I used to take pics near an MRI machine, when I worked as an imaging tech at Manchester Uni Medical School. I took a reading using my exposure meter, and felt the meter being tugged inexorably toward the machine. Result, one perfectly happy Picker International MRI scanner and a totally fked Weston Master V. I used longer lenses after that!

As an aside, I can't have an MRI now, having an implanted spinal cord stimulator. The machine's instructions warn of heating up, shorting out, sparking and even de-implantation - of the £16K implant. I expect that would smart...

Scans, if any, will have to be CT - or good old X-ray.

hidetheelephants

7,122 posts

73 months

[news] 
Sunday 14th October 2012 quote quote all
davhill said:
As an aside, I can't have an MRI now, having an implanted spinal cord stimulator. The machine's instructions warn of heating up, shorting out, sparking and even de-implantation - of the £16K implant. I expect that would smart...
That ranks along side 'terminate with extreme prejudice' as a ridiculous bit of newspeak; presumably they think people are less perturbed by 'de-implantation' than 'it rips the implant out of your body'?

davhill

855 posts

64 months

[news] 
Sunday 14th October 2012 quote quote all
hidetheelephants said:
That ranks along side 'terminate with extreme prejudice' as a ridiculous bit of newspeak; presumably they think people are less perturbed by 'de-implantation' than 'it rips the implant out of your body'?
The device is American-made!

zeduffman

560 posts

31 months

[news] 
Sunday 14th October 2012 quote quote all
Radiographer here. The problem isn't just whether a metal is magnetic or not. Anything that forms a ring, especially metal, but also parts of the body with a small contact point, will generate heat when placed in an MRI scanner. If you're in a scanner and your calves are touching at a single small point, you can (potentially, on occasion) get skin burns.

Metal can also reduce image quality so it isn't ideal in that respect either.

MRI radiographers have to be pretty strict as there are severe consequences if something goes wrong. e.g. patient has an episode whilst in the scanner and needs oxygen. Nurse runs in behind the radiographer's back with an oxygen cylinder and what happens next? Cylinder fires towards the scanner at 40mph for a 1.5T scanner (80mph for a 3T) and rattles around inside while the patient is lying inside. It's happened with babies before now and it isn't a mistake anyone wants to make. The risk is considered so high that MRI radiographers are supposed to work in pairs at all times.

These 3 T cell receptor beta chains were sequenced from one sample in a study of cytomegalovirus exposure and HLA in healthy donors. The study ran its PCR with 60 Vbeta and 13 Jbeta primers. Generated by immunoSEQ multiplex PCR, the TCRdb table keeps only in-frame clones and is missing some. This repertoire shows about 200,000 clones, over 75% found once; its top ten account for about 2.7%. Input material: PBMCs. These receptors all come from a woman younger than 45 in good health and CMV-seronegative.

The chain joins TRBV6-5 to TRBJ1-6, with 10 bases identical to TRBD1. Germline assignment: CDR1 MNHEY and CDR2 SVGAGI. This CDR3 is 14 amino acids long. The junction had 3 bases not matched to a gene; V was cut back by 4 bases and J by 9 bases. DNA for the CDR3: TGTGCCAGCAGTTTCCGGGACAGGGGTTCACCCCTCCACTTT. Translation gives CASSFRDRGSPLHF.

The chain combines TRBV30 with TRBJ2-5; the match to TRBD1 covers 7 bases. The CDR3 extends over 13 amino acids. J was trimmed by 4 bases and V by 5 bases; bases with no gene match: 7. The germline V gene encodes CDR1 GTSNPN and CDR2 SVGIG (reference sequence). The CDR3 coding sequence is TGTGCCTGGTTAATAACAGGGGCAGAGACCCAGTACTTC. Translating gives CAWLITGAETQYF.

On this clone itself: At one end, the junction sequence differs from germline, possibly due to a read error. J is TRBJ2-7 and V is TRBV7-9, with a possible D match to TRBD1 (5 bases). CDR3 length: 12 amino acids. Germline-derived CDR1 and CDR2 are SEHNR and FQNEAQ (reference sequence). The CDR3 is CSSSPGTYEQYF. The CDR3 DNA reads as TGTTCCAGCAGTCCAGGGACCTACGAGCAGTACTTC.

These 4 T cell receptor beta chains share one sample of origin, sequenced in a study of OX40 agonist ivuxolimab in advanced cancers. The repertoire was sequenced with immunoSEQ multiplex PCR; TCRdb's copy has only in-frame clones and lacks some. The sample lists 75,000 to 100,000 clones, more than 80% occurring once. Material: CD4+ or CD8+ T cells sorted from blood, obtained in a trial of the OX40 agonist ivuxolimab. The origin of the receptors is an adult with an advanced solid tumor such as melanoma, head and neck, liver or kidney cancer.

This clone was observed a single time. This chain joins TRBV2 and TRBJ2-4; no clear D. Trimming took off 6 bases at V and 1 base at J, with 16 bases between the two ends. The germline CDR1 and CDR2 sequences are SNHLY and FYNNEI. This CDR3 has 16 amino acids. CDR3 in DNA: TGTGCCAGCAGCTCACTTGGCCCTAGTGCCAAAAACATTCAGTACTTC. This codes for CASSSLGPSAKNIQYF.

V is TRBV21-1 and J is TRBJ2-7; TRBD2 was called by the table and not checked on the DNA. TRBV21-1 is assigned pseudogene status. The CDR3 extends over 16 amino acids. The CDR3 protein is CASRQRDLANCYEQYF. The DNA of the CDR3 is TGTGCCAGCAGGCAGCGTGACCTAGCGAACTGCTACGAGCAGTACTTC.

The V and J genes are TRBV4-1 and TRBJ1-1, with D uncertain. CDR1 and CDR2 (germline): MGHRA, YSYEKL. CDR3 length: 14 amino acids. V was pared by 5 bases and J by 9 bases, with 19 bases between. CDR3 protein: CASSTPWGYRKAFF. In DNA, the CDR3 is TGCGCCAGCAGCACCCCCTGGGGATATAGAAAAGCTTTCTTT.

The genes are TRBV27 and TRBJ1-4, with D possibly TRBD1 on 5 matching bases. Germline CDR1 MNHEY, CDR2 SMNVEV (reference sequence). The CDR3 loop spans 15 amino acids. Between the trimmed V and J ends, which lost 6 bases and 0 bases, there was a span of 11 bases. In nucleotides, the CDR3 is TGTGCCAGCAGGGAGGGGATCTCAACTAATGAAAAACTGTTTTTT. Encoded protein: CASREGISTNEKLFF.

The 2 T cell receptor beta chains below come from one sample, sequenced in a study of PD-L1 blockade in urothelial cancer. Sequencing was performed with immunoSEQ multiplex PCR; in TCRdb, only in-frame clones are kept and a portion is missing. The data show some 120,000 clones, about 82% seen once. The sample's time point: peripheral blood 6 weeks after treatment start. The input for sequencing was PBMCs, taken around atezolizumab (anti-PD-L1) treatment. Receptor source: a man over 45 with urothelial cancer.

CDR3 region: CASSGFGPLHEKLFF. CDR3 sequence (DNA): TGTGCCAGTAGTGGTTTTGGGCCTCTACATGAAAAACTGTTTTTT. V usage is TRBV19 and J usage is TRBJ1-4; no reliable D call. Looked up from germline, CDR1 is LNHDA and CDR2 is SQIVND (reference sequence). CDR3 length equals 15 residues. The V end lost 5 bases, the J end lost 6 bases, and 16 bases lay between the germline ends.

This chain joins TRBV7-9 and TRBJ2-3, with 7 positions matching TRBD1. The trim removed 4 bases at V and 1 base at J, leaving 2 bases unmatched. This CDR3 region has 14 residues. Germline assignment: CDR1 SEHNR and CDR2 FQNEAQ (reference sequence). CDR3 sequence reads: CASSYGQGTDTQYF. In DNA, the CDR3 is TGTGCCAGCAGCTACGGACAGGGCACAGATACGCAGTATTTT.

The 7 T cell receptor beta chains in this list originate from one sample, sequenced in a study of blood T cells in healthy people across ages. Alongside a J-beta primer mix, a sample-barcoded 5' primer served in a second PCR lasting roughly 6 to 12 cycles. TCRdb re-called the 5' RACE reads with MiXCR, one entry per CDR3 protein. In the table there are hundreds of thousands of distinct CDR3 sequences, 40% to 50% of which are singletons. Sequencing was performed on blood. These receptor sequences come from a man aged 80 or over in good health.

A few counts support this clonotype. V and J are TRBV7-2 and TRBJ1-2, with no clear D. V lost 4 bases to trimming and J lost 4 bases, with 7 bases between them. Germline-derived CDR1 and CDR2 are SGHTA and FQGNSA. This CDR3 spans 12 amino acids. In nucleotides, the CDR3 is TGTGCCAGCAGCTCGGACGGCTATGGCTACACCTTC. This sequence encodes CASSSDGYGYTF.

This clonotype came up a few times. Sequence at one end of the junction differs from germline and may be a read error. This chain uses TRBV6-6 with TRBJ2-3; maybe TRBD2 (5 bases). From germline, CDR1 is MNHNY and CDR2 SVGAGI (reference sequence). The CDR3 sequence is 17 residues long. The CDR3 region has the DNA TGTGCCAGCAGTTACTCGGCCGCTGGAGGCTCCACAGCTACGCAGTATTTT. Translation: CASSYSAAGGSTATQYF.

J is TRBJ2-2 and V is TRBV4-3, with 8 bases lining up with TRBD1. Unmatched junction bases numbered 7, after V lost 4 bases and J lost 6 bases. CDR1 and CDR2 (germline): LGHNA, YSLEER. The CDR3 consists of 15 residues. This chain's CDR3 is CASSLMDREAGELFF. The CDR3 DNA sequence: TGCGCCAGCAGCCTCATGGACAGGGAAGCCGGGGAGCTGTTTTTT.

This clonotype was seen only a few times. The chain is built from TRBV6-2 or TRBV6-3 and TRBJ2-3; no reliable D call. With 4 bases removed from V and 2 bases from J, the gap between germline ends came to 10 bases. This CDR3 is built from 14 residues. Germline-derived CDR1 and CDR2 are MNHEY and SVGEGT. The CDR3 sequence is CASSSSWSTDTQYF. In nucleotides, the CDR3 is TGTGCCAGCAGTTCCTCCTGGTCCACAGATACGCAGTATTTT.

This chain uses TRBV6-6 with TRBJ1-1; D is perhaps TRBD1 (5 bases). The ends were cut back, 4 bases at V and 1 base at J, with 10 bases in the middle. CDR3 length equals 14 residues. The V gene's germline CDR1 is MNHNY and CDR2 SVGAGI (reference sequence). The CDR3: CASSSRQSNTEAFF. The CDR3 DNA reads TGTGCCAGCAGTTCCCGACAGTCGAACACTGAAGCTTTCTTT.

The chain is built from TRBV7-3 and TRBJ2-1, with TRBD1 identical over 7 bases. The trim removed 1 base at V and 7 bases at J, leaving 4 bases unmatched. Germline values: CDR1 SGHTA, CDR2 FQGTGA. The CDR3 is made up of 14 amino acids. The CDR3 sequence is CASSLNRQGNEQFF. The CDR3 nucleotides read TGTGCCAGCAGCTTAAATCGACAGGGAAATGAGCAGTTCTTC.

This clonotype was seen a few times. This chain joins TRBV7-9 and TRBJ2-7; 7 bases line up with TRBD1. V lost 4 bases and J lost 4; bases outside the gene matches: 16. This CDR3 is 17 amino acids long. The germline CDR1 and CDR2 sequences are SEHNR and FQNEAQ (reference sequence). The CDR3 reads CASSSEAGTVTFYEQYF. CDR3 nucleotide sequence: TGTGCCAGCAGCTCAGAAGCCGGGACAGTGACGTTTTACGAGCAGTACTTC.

Forgive them for being a little arsey sometimes, they do it for your own good wink


Edited by zeduffman on Sunday 14th October 17:19

vescaegg

3,093 posts

47 months

[news] 
Sunday 14th October 2012 quote quote all
zeduffman said:
Radiographer here. The problem isn't just whether a metal is magnetic or not. Anything that forms a ring, especially metal, but also parts of the body with a small contact point, will generate heat when placed in an MRI scanner. If you're in a scanner and your calves are touching at a single small point, you can (potentially, on occasion) get skin burns.

Metal can also reduce image quality so it isn't ideal in that respect either.

MRI radiographers have to be pretty strict as there are severe consequences if something goes wrong. e.g. patient has an episode whilst in the scanner and needs oxygen. Nurse runs in behind the radiographer's back with an oxygen cylinder and what happens next? Cylinder fires towards the scanner at 40mph for a 1.5T scanner (80mph for a 3T) and rattles around inside while the patient is lying inside. It's happened with babies before now and it isn't a mistake anyone wants to make. The risk is considered so high that MRI radiographers are supposed to work in pairs at all times.

Forgive them for being a little arsey sometimes, they do it for your own good wink


Edited by zeduffman on Sunday 14th October 17:19
yikes

I'd get that ring removed OP....